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On 2 June 1992, Danish voters rejected the Maastricht Treaty in a referendum. On 18 May 1993, Denmark ratified an amended treaty in accordance with the Edinburgh Agreement. This meant that, among three other areas, Denmark would not be part of the European Monetary Union (EMU). In March 2000, as the currency was being launched, the Danish government led by Poul Nyrup Rasmussen, a supporter of the common currency, decided to hold a referendum on Danish entry into the monetary union. In May 2000 the government tabled the bill. According to the bill, if the outcome of the referendum was in favour of adoption of the euro, Denmark would be able to join the euro area as from 1 January 2002 with the euro as "book money". Euro banknotes and coins would be introduced as from 1 January 2004, after which krone banknotes and coins would be withdrawn. .
The largest political parties, including the opposition Liberals and Conservatives, were all in favour entering the EMU. So were the industrial and banking sectors and the majority of labour unions. Only one national paper (Ekstra Bladet) came out against EMU. Five political parties did oppose EMU: two right-wing parties (the Danish People’s Party and the Progress Party), two left-wing parties (The Socialist People's Party and The Red-Green Alliance) and the centre-right Christian People’s Party. However, these parties were all relatively small and represented only 39 of 179 seats in parliament at the time).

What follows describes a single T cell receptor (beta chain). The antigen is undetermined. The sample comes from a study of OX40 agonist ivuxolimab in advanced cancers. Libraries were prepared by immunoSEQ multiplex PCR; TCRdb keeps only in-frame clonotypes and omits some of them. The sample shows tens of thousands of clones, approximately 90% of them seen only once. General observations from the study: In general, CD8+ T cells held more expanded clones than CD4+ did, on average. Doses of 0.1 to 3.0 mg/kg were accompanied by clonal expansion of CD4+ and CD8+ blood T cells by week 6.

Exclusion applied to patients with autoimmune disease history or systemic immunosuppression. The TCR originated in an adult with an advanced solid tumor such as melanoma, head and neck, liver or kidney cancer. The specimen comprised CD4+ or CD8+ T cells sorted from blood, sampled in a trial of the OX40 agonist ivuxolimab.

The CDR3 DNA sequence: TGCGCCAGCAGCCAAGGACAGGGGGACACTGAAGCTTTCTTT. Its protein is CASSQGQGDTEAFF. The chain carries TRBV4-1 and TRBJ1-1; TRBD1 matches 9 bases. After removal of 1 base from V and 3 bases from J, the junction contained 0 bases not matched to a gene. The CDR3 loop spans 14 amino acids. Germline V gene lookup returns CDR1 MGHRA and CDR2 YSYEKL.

When the referendum was called, support for the "Yes" side was just below 50% while the "No" side was just below 40% according to opinion polls. However, public opinion shifted and from June 2000 until the referendum in September all polls showed 15–20 per cent undecided and an almost fifty-fifty split between EMU-supporters and EMU-sceptics.
Several factors eroded support for the "Yes" side:
|Source: Nohlen & Stöver|
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